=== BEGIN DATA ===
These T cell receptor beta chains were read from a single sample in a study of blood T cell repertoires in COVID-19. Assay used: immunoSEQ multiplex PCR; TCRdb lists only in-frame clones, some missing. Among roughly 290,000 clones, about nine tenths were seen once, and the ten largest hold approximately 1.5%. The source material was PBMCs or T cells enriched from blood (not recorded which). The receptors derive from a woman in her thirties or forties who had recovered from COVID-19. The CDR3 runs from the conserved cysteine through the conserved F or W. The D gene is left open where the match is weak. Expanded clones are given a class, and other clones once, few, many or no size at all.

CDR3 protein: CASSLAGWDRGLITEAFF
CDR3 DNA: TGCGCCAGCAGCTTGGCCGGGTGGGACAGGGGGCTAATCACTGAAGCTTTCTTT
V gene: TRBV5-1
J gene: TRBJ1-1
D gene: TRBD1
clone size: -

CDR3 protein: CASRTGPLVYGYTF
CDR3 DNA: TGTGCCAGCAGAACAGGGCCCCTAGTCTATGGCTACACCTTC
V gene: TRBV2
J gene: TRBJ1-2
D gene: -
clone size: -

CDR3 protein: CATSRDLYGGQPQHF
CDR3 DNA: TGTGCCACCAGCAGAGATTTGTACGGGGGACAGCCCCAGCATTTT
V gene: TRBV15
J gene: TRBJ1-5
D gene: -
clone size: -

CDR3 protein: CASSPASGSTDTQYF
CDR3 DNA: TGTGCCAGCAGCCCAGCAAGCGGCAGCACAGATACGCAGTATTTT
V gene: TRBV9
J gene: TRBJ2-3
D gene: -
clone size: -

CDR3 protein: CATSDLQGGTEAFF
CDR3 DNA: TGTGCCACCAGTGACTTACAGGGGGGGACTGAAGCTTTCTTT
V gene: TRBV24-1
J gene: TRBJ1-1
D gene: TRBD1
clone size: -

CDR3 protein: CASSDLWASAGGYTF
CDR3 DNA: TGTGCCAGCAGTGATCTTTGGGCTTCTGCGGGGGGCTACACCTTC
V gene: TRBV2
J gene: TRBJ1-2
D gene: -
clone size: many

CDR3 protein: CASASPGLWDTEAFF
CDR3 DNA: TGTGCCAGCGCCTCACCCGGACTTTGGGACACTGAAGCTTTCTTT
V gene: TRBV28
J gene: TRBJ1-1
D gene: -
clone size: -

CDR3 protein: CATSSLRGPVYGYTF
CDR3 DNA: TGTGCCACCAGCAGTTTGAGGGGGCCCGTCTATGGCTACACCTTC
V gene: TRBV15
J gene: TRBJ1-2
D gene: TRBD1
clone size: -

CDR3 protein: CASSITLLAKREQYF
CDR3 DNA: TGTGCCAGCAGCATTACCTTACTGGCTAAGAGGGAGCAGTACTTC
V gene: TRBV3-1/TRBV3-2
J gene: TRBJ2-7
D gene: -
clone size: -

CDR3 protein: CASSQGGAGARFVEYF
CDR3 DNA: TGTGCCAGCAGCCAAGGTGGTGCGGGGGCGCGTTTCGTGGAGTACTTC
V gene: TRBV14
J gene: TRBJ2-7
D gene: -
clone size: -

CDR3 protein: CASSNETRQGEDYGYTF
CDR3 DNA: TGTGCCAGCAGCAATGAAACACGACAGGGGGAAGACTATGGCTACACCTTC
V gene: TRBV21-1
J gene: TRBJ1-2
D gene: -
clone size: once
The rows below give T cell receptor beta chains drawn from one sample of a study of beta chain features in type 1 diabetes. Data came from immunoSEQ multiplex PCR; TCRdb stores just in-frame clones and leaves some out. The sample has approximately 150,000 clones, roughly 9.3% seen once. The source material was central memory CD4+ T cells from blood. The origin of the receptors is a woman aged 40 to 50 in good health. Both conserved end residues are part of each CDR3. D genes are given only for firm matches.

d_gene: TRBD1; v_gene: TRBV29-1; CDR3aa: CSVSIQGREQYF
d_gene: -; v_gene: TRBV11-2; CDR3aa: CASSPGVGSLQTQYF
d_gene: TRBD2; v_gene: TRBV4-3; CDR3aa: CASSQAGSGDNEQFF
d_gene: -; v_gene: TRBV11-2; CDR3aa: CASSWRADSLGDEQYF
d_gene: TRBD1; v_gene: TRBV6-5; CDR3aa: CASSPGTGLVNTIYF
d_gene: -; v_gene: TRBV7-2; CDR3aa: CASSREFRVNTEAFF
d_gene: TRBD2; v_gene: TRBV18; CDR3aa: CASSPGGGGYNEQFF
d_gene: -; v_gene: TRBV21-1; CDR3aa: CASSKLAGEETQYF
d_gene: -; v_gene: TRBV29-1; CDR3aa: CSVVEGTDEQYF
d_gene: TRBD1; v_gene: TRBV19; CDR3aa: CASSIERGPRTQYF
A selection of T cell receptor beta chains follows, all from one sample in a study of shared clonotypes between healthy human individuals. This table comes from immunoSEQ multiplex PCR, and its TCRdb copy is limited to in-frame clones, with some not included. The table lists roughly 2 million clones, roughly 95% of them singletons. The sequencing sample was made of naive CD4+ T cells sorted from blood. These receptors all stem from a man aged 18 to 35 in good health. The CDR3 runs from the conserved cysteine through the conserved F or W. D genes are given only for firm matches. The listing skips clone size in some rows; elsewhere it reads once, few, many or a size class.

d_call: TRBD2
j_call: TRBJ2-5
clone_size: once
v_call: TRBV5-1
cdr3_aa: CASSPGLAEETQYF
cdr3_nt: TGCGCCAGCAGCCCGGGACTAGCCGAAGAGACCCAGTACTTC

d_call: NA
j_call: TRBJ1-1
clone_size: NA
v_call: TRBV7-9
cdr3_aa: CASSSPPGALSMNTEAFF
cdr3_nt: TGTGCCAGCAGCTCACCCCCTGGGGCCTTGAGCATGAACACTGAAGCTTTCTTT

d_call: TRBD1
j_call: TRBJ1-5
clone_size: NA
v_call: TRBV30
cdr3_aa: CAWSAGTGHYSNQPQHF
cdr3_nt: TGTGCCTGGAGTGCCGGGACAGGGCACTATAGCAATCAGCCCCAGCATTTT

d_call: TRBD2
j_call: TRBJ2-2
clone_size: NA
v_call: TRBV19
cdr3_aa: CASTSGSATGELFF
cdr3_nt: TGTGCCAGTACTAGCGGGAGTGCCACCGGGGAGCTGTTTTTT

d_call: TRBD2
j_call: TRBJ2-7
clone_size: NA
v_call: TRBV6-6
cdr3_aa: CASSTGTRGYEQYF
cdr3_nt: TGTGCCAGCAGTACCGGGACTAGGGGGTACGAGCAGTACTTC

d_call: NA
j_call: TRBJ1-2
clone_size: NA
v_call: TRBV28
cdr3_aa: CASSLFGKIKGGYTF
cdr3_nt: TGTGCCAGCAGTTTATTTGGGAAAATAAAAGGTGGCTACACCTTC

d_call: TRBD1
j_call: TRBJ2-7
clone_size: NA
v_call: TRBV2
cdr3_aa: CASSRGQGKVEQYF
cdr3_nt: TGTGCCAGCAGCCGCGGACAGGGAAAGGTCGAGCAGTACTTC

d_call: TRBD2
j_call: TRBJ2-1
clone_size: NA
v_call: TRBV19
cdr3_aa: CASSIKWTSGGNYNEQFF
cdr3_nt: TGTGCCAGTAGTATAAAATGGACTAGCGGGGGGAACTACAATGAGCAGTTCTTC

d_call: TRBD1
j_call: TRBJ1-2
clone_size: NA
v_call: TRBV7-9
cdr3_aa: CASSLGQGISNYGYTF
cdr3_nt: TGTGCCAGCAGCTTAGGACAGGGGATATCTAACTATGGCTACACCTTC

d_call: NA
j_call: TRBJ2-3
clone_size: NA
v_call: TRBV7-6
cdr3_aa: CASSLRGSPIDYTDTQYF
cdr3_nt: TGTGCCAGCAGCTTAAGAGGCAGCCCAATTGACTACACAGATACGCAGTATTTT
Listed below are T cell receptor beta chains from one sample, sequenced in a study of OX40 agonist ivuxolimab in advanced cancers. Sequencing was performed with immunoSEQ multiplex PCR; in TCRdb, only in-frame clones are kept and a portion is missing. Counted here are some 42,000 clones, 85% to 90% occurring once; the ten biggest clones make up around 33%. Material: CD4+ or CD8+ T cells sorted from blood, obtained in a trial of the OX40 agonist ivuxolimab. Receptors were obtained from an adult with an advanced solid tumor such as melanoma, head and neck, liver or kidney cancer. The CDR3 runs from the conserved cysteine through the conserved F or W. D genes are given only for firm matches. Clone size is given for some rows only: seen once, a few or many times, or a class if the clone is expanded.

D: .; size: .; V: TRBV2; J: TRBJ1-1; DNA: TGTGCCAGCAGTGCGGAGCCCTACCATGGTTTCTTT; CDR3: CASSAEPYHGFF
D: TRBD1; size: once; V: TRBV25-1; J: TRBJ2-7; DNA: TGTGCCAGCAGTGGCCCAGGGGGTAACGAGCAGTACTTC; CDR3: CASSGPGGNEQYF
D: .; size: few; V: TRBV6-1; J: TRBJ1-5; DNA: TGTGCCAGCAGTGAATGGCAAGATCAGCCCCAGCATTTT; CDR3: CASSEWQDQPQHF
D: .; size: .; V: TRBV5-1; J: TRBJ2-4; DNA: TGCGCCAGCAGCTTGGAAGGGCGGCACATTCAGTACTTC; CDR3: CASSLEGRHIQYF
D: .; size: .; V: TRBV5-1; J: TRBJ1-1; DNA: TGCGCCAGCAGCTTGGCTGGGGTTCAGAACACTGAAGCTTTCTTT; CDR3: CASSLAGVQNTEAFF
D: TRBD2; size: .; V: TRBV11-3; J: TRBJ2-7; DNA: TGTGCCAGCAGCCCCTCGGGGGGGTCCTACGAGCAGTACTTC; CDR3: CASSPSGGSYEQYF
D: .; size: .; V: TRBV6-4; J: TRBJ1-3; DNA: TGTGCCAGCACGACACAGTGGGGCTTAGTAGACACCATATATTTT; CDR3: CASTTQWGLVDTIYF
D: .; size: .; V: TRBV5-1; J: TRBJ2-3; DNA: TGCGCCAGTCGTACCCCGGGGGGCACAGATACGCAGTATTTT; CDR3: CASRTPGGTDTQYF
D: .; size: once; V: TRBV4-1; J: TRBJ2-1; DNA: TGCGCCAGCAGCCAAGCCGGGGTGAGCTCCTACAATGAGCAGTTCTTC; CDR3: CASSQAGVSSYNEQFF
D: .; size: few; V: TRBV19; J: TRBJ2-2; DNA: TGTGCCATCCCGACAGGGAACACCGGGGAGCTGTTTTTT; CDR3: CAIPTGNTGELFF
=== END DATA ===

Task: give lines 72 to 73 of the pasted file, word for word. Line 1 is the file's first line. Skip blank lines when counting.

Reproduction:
d_gene: -; v_gene: TRBV11-2; CDR3aa: CASSWRADSLGDEQYF
d_gene: TRBD1; v_gene: TRBV6-5; CDR3aa: CASSPGTGLVNTIYF